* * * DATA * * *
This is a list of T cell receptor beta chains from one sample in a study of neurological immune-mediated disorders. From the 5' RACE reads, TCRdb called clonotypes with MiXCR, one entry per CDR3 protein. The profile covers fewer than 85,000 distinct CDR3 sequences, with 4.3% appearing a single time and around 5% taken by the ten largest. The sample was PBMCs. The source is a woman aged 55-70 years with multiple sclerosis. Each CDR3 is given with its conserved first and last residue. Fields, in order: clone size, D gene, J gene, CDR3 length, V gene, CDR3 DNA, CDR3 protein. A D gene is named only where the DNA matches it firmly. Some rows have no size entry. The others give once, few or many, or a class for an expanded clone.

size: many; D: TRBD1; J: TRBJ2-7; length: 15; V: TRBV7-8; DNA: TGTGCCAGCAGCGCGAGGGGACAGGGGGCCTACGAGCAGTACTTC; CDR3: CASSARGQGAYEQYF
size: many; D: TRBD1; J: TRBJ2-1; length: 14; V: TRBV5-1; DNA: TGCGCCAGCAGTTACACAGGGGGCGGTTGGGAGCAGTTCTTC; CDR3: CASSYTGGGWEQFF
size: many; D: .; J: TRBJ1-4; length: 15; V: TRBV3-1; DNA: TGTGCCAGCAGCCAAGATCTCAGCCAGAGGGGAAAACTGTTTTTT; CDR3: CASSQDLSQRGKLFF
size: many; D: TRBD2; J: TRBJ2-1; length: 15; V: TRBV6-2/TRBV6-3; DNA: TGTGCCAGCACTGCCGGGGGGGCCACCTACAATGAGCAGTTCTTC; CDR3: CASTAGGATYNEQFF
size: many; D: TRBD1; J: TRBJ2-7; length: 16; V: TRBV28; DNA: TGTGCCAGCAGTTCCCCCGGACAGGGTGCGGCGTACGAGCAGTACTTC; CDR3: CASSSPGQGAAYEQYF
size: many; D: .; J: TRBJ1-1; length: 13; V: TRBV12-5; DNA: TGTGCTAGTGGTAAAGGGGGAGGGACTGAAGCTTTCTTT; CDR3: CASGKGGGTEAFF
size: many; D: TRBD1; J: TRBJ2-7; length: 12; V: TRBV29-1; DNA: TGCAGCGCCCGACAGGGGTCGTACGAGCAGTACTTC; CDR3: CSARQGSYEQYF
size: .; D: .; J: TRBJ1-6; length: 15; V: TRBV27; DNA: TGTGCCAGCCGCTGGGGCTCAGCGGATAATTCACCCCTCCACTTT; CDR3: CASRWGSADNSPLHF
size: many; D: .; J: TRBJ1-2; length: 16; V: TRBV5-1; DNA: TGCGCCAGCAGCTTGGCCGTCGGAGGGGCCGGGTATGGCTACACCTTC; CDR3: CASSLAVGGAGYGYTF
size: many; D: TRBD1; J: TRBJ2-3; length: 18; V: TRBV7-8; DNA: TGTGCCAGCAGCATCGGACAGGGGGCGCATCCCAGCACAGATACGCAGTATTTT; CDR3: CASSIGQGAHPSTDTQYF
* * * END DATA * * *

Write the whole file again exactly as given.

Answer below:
This is a list of T cell receptor beta chains from one sample in a study of neurological immune-mediated disorders. From the 5' RACE reads, TCRdb called clonotypes with MiXCR, one entry per CDR3 protein. The profile covers fewer than 85,000 distinct CDR3 sequences, with 4.3% appearing a single time and around 5% taken by the ten largest. The sample was PBMCs. The source is a woman aged 55-70 years with multiple sclerosis. Each CDR3 is given with its conserved first and last residue. Fields, in order: clone size, D gene, J gene, CDR3 length, V gene, CDR3 DNA, CDR3 protein. A D gene is named only where the DNA matches it firmly. Some rows have no size entry. The others give once, few or many, or a class for an expanded clone.

size: many; D: TRBD1; J: TRBJ2-7; length: 15; V: TRBV7-8; DNA: TGTGCCAGCAGCGCGAGGGGACAGGGGGCCTACGAGCAGTACTTC; CDR3: CASSARGQGAYEQYF
size: many; D: TRBD1; J: TRBJ2-1; length: 14; V: TRBV5-1; DNA: TGCGCCAGCAGTTACACAGGGGGCGGTTGGGAGCAGTTCTTC; CDR3: CASSYTGGGWEQFF
size: many; D: .; J: TRBJ1-4; length: 15; V: TRBV3-1; DNA: TGTGCCAGCAGCCAAGATCTCAGCCAGAGGGGAAAACTGTTTTTT; CDR3: CASSQDLSQRGKLFF
size: many; D: TRBD2; J: TRBJ2-1; length: 15; V: TRBV6-2/TRBV6-3; DNA: TGTGCCAGCACTGCCGGGGGGGCCACCTACAATGAGCAGTTCTTC; CDR3: CASTAGGATYNEQFF
size: many; D: TRBD1; J: TRBJ2-7; length: 16; V: TRBV28; DNA: TGTGCCAGCAGTTCCCCCGGACAGGGTGCGGCGTACGAGCAGTACTTC; CDR3: CASSSPGQGAAYEQYF
size: many; D: .; J: TRBJ1-1; length: 13; V: TRBV12-5; DNA: TGTGCTAGTGGTAAAGGGGGAGGGACTGAAGCTTTCTTT; CDR3: CASGKGGGTEAFF
size: many; D: TRBD1; J: TRBJ2-7; length: 12; V: TRBV29-1; DNA: TGCAGCGCCCGACAGGGGTCGTACGAGCAGTACTTC; CDR3: CSARQGSYEQYF
size: .; D: .; J: TRBJ1-6; length: 15; V: TRBV27; DNA: TGTGCCAGCCGCTGGGGCTCAGCGGATAATTCACCCCTCCACTTT; CDR3: CASRWGSADNSPLHF
size: many; D: .; J: TRBJ1-2; length: 16; V: TRBV5-1; DNA: TGCGCCAGCAGCTTGGCCGTCGGAGGGGCCGGGTATGGCTACACCTTC; CDR3: CASSLAVGGAGYGYTF
size: many; D: TRBD1; J: TRBJ2-3; length: 18; V: TRBV7-8; DNA: TGTGCCAGCAGCATCGGACAGGGGGCGCATCCCAGCACAGATACGCAGTATTTT; CDR3: CASSIGQGAHPSTDTQYF